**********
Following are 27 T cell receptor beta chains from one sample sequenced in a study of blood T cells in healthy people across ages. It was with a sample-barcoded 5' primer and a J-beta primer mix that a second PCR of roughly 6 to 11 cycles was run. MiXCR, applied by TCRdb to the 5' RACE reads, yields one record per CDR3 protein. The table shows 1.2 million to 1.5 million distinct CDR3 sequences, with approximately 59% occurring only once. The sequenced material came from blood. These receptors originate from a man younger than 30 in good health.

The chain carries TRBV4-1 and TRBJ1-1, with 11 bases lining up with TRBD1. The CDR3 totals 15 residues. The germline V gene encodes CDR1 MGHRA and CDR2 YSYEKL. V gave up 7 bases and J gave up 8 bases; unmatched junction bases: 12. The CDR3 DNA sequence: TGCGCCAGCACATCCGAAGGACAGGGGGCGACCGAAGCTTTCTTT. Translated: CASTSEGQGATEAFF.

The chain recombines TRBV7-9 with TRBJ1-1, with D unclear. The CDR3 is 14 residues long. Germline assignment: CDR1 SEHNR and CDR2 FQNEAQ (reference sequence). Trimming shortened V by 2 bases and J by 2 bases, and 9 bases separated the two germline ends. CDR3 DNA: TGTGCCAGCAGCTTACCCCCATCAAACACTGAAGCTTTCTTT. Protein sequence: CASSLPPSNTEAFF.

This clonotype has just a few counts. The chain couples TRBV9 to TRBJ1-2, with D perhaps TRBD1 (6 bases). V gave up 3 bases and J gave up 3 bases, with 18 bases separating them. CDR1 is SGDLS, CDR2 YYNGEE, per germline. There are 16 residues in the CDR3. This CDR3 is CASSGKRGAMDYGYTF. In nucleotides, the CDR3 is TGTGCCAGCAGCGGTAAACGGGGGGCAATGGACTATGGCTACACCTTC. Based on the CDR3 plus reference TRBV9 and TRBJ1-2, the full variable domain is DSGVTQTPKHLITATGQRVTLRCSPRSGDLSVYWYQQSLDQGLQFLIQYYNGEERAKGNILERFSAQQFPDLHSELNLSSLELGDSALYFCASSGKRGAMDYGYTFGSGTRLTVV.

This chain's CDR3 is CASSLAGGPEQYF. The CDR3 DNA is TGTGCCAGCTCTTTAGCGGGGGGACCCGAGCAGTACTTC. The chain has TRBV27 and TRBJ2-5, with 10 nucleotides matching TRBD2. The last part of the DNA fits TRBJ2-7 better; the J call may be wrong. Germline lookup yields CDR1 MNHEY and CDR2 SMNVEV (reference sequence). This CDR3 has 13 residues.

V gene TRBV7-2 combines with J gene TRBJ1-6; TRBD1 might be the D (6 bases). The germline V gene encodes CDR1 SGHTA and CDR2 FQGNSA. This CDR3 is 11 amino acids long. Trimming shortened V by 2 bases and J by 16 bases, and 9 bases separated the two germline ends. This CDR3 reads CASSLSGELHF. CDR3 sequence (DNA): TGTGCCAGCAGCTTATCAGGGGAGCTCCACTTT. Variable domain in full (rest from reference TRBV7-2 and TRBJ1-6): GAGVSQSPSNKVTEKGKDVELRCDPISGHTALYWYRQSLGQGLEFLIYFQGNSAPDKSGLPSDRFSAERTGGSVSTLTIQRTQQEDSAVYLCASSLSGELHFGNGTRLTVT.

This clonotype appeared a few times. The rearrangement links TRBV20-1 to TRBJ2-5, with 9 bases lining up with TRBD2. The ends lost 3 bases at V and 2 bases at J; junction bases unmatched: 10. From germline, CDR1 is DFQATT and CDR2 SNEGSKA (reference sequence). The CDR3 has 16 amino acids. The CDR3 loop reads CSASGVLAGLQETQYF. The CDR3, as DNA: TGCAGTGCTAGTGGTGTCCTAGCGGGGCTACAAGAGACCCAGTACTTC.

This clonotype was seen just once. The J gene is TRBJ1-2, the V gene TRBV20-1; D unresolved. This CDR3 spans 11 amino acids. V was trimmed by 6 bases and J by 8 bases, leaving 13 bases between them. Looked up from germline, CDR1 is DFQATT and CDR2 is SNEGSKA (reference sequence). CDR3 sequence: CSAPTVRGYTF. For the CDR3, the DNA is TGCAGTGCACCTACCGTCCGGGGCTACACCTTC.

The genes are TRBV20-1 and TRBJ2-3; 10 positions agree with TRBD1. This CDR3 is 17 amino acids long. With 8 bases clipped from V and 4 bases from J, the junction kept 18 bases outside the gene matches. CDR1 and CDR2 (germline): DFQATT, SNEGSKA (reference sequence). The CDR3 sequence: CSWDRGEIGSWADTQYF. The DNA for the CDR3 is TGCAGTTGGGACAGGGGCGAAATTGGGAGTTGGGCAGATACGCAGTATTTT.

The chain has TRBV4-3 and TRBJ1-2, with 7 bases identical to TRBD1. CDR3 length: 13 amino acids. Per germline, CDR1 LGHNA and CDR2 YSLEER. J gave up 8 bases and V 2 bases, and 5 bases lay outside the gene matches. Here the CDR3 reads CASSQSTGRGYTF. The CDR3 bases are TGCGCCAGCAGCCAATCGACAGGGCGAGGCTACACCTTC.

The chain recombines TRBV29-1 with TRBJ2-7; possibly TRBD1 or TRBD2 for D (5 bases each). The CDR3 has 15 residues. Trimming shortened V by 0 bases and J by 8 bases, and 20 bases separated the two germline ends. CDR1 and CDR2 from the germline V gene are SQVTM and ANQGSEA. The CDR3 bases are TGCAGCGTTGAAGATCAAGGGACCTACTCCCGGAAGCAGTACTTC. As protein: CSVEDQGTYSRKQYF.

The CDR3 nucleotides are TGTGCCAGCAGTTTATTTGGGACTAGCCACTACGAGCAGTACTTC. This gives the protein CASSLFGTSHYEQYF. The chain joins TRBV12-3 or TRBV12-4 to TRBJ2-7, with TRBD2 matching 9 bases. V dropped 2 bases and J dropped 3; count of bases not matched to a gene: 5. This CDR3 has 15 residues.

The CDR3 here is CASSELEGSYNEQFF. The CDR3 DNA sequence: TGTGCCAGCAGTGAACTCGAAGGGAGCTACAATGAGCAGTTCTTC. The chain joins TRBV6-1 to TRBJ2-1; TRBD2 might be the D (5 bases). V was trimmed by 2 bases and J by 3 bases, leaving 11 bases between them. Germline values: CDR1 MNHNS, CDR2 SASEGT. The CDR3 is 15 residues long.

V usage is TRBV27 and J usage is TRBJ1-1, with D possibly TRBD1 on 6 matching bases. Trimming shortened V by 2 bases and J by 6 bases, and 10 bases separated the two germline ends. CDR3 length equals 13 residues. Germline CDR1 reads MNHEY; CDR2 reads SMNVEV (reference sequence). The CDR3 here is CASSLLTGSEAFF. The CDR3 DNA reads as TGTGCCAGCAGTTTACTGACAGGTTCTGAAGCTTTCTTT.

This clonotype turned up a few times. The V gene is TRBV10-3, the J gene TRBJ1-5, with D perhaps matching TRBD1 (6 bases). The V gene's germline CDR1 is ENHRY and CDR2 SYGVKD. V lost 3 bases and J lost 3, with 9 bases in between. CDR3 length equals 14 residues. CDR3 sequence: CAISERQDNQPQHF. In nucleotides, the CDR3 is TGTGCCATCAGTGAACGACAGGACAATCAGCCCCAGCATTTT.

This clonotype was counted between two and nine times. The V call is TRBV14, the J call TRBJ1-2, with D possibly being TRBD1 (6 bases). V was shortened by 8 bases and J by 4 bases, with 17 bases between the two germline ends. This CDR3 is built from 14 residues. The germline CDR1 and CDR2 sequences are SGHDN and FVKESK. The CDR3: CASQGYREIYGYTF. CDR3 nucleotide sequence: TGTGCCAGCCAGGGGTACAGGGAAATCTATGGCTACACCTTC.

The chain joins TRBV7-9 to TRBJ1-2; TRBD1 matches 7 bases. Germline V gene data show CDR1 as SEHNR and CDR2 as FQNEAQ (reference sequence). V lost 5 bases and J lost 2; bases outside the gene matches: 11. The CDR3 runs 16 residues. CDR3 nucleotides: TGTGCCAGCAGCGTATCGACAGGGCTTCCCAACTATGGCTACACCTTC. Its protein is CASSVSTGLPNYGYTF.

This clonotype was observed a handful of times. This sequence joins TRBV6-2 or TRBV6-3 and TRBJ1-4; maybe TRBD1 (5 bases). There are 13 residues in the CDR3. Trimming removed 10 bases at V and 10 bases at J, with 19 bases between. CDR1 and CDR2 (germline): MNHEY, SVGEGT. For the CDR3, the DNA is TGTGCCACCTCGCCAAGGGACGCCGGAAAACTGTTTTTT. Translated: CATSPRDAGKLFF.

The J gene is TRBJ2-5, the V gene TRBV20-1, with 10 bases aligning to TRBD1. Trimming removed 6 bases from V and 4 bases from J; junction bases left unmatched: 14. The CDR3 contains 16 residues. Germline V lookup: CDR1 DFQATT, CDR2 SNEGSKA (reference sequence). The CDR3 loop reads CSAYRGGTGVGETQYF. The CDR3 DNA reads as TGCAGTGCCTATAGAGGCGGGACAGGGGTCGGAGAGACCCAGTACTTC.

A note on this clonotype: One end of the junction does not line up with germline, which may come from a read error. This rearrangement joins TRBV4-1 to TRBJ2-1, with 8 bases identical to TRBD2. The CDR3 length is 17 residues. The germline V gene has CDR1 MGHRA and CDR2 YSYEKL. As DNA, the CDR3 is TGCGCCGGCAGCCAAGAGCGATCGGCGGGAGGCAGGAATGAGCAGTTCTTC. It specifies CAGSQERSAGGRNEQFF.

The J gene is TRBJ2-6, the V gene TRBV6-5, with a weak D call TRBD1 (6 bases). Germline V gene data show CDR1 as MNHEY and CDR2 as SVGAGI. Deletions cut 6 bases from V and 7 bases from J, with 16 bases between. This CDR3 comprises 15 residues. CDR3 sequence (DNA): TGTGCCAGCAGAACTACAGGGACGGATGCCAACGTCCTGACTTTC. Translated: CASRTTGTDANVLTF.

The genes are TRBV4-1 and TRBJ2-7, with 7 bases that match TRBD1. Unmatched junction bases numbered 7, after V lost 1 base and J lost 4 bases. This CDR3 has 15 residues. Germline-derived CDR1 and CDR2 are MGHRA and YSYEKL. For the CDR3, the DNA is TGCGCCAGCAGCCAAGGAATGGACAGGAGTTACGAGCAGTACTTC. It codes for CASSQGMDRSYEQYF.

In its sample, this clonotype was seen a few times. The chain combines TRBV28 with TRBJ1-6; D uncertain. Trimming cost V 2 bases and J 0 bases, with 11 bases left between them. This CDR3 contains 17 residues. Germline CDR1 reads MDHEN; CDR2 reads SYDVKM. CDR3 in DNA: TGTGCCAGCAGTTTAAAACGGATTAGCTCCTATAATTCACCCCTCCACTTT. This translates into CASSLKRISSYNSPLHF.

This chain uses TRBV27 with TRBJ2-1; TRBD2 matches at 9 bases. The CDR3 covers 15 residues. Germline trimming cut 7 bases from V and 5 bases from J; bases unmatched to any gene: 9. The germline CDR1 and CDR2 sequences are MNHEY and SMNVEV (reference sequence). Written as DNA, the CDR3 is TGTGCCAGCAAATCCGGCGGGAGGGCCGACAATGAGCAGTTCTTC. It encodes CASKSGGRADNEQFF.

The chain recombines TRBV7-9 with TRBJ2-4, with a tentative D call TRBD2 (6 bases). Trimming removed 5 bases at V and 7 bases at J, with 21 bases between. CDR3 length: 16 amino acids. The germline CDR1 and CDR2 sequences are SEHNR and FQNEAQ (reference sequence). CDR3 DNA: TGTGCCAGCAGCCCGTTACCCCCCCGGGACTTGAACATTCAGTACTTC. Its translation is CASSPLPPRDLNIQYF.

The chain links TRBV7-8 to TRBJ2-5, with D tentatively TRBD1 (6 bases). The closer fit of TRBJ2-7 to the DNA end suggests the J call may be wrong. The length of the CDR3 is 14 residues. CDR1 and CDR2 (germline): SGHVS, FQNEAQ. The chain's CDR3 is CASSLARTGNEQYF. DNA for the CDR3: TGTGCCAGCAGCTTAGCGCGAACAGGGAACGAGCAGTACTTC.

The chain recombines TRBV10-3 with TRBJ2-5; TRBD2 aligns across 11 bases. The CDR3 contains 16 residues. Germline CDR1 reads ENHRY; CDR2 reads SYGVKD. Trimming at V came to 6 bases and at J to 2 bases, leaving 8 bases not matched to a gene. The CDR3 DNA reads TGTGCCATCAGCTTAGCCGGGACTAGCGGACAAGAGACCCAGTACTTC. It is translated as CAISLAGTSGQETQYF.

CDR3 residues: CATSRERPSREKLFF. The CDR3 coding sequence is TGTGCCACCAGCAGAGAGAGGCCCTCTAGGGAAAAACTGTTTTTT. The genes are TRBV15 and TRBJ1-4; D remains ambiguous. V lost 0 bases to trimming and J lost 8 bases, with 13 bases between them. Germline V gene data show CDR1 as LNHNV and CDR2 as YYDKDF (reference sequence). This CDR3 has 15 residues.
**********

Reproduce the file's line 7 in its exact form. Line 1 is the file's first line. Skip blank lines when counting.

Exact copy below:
This clonotype appeared a few times. The rearrangement links TRBV20-1 to TRBJ2-5, with 9 bases lining up with TRBD2. The ends lost 3 bases at V and 2 bases at J; junction bases unmatched: 10. From germline, CDR1 is DFQATT and CDR2 SNEGSKA (reference sequence). The CDR3 has 16 amino acids. The CDR3 loop reads CSASGVLAGLQETQYF. The CDR3, as DNA: TGCAGTGCTAGTGGTGTCCTAGCGGGGCTACAAGAGACCCAGTACTTC.